A letter of 19 February 2018 from the appellant to HMRC making its appeal said that while HMRC had researched the property (on the internet) and found that it was being marketed as an “ideal refurbishment project” in September 2014, the agent’s details did not contain any photographs of the condition of the property at the time and the property had been left empty and deteriorated since then, not being habitable due to the removal of the heating, copper pipes and floorboards.


HMRC say:

(1) In Part 4 FA 2003 “dwelling” takes its ordinary meaning, and they say they cite the Oxford English Dictionary and the National Census

(2) That ordinary meaning does not require the property to be mortgageable, meet the better homes standard or to be of standard construction, and a dwelling does not change its nature because it falls into dilapidation.

3) The building came within the meaning of “residential property” for the purposes of s55 FA 2003 because it was not excluded by s116 FA 2003; the plot 7 was a residential plot in a residential area;and the intention was at all times for the plot to continue to be a residential plot comprising a dwelling and its grounds.

(4)A building under construction for use as a dwelling comes within the definition.

(5)The appellant used a code on the SDLT return which identified it as residential.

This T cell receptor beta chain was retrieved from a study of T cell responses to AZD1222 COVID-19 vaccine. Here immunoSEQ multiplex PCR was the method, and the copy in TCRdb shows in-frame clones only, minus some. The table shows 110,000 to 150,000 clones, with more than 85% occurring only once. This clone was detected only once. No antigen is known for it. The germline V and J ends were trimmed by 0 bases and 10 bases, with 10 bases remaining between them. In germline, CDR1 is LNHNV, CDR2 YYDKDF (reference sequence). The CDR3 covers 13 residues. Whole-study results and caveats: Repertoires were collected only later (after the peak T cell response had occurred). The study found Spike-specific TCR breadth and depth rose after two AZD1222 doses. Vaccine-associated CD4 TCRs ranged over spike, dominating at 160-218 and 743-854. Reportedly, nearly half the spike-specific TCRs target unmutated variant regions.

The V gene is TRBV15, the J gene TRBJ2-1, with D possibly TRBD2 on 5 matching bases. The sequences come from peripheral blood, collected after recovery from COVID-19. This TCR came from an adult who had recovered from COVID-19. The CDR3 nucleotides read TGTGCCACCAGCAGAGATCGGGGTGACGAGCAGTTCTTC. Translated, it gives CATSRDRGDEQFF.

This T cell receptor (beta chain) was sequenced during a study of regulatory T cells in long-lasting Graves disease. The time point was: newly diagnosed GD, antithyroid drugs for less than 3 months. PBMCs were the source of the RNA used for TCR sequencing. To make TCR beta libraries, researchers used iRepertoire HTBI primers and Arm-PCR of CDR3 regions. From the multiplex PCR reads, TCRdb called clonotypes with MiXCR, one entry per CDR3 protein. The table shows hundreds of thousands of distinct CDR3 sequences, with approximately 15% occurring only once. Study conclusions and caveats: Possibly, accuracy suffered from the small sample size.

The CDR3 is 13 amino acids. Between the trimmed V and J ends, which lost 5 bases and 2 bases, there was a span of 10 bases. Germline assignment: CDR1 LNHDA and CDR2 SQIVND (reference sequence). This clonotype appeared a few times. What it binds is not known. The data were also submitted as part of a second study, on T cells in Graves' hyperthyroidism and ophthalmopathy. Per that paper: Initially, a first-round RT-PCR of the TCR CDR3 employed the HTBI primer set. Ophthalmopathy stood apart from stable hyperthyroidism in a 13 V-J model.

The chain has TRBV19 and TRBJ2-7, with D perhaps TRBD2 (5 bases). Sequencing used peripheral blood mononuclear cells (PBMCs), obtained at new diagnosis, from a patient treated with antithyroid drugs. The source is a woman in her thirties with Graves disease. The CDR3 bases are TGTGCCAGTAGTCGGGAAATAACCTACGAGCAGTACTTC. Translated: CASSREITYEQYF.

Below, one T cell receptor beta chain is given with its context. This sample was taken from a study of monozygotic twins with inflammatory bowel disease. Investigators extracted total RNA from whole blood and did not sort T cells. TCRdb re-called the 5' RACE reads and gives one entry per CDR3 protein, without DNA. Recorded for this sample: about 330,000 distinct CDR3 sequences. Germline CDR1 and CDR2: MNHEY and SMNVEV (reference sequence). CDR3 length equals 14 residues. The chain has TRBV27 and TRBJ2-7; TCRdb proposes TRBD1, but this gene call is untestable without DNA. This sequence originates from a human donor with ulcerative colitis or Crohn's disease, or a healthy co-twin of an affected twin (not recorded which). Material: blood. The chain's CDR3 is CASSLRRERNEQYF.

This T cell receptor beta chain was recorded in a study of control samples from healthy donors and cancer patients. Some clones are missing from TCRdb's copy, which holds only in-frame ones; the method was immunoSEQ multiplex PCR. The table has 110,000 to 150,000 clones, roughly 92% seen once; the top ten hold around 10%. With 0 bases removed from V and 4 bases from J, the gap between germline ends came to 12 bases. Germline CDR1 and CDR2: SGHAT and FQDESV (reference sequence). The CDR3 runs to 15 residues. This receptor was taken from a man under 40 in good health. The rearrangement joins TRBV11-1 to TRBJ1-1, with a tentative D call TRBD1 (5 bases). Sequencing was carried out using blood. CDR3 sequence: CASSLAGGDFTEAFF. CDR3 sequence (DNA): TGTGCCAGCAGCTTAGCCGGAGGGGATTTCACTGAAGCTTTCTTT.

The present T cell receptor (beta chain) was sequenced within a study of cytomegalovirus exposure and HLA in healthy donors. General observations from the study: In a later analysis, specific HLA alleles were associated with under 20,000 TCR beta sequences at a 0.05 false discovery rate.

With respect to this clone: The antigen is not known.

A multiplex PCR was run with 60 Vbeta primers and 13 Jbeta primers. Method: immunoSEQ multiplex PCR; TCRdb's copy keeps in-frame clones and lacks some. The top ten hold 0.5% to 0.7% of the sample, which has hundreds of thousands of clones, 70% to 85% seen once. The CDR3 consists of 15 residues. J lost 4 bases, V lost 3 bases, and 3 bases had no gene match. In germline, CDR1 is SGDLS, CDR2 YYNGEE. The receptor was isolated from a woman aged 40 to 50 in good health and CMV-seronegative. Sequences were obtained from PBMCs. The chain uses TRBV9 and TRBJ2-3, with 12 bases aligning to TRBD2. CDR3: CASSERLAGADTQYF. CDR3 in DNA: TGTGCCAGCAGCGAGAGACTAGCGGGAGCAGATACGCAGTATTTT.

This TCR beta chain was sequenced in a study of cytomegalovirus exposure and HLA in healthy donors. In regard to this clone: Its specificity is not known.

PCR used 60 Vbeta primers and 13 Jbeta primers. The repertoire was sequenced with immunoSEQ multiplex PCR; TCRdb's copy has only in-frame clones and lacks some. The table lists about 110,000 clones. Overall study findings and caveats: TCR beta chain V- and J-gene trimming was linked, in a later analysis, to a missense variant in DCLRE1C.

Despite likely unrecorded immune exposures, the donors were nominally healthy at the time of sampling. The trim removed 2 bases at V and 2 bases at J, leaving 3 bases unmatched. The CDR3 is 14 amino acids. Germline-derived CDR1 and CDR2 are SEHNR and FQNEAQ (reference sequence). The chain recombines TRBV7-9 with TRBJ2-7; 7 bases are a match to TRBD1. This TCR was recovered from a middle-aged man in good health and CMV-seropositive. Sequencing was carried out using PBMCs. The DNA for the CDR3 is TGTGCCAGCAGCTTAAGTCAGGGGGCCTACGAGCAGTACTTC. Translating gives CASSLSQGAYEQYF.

(6)The fact that no buyer could be found to refurbish it did not mean the property ceased to be a dwelling or was not capable of being renovated and occupied as a dwelling.

(7)The planning permission was indicative of the intention that the property was to remain a residential property. This “course of action” was a commercial decision, and does not indicate that the existing property was not capable of being utilised as a dwelling.

(8)The presence of asbestos in the existing building did not prevent its renovation or reoccupation, as the critical risk would come during demolition.


1. This was an appeal by P N Bewley Ltd (“the appellant”) against the amendment of a stamp duty land tax (“SDLT”) return made by them on 8 February 2017. The amendment was made by Mr Joel Lord, an officer of the respondents (“HMRC”) and was notified to the appellant in a letter of 26 January 2018 giving the officer’s conclusion of his enquiry into the return. The amendment increased the SDLT payable from £1,500 to £7,500.

Decision 107. And so our decision under paragraph 42(2)(a) Schedule 10 FA 2003 is that the appellant is overcharged by a self-assessment (both as originally made and as amended by HMRC) and we reduce the self-assessment to £1,000.

The time limit for appealing the decision passed without an appeal being lodged.

This case will mean that a significant number of investors / developers will benefit from the new boundaries regarding the surcharge which will be blow to HMRC as around half (£1.68 billion) of all SDLT revenue (£3.8 billion) was squeezed from additional dwellings in 2018.

There is a more comprehensive article written by John Shawcross as to the possible implications associated with the case (see attached)

Hope the above is of assistance.


Andrew Lavender

Housing Training and Consultancy Ltd